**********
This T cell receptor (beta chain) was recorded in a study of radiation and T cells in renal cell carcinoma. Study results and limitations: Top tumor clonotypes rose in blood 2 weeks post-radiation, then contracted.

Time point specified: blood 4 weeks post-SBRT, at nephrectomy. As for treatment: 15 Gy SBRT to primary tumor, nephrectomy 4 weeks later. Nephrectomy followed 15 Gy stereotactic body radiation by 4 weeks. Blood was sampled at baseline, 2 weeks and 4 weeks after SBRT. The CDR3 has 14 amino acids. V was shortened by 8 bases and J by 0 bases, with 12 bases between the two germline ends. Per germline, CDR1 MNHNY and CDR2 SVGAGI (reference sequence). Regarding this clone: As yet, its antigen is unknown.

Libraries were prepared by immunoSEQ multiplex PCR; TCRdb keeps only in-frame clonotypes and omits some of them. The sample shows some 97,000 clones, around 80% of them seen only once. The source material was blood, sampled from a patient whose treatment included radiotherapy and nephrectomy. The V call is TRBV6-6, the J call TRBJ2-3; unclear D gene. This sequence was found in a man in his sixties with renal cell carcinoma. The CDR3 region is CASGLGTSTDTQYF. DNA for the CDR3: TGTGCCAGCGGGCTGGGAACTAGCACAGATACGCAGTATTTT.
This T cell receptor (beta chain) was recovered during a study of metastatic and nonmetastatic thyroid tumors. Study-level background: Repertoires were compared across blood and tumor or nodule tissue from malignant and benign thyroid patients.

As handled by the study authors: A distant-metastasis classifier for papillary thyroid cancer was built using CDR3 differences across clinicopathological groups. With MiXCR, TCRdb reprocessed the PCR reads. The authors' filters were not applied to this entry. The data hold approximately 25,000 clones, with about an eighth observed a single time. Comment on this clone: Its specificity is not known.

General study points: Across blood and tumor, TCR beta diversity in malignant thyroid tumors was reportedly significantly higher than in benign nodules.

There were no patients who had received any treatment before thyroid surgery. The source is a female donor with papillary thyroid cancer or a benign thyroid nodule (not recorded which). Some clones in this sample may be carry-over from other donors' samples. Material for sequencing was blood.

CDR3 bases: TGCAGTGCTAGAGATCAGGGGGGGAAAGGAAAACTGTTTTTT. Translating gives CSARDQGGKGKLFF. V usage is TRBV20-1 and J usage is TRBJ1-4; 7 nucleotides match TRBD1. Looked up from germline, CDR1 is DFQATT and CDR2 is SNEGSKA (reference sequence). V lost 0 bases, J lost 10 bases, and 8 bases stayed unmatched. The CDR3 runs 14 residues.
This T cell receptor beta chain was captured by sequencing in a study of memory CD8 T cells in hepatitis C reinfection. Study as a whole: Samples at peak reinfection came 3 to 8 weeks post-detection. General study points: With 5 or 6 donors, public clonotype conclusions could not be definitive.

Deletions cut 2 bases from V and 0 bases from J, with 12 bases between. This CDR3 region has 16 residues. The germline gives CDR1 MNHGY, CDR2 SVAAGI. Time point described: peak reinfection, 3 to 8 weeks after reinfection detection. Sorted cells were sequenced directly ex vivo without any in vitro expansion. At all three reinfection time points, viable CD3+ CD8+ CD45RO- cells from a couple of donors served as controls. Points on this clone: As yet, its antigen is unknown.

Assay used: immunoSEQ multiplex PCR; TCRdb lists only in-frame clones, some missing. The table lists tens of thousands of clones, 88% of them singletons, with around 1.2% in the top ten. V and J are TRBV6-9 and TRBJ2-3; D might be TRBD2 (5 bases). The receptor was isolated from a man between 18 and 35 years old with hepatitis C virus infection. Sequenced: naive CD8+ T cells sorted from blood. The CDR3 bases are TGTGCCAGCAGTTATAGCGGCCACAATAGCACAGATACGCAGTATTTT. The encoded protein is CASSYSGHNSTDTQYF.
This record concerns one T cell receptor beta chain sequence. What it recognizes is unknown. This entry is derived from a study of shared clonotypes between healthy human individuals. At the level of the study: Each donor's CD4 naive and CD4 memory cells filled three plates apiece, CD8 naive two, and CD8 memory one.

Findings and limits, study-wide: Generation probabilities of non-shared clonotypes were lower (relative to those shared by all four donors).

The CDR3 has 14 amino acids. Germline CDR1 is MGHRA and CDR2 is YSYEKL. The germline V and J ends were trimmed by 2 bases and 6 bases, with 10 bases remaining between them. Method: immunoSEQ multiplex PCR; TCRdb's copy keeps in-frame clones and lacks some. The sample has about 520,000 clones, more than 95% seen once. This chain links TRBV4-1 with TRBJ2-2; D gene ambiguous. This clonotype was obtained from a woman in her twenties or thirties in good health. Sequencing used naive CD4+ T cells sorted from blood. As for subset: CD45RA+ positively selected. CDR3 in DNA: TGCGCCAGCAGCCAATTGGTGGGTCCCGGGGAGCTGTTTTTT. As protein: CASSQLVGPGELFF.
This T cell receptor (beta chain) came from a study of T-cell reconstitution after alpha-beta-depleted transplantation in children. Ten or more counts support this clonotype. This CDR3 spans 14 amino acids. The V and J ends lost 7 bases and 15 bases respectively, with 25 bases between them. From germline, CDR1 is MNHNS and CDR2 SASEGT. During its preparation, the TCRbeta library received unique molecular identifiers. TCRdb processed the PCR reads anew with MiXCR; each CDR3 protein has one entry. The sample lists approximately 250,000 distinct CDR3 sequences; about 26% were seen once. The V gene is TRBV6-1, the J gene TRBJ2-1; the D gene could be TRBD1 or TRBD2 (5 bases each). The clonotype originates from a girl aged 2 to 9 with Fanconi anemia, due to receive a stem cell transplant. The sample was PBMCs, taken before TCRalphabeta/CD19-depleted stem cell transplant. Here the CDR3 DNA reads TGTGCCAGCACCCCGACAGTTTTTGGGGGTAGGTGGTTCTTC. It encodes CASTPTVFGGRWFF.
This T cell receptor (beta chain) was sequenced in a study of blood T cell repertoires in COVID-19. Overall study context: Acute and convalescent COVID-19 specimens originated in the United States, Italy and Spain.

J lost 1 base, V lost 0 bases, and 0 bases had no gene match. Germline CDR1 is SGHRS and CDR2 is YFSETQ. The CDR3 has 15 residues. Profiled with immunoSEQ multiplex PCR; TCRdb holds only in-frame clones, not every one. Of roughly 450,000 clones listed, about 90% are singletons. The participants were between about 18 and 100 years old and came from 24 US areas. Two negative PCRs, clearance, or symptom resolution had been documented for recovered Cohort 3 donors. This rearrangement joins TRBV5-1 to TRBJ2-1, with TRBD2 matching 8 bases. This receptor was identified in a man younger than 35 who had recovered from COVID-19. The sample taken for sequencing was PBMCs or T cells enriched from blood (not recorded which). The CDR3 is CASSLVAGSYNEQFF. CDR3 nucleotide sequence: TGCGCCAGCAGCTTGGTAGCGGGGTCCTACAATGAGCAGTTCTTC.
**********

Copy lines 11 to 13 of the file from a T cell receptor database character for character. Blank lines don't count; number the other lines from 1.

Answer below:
Assay used: immunoSEQ multiplex PCR; TCRdb lists only in-frame clones, some missing. The table lists tens of thousands of clones, 88% of them singletons, with around 1.2% in the top ten. V and J are TRBV6-9 and TRBJ2-3; D might be TRBD2 (5 bases). The receptor was isolated from a man between 18 and 35 years old with hepatitis C virus infection. Sequenced: naive CD8+ T cells sorted from blood. The CDR3 bases are TGTGCCAGCAGTTATAGCGGCCACAATAGCACAGATACGCAGTATTTT. The encoded protein is CASSYSGHNSTDTQYF.
This record concerns one T cell receptor beta chain sequence. What it recognizes is unknown. This entry is derived from a study of shared clonotypes between healthy human individuals. At the level of the study: Each donor's CD4 naive and CD4 memory cells filled three plates apiece, CD8 naive two, and CD8 memory one.

Findings and limits, study-wide: Generation probabilities of non-shared clonotypes were lower (relative to those shared by all four donors).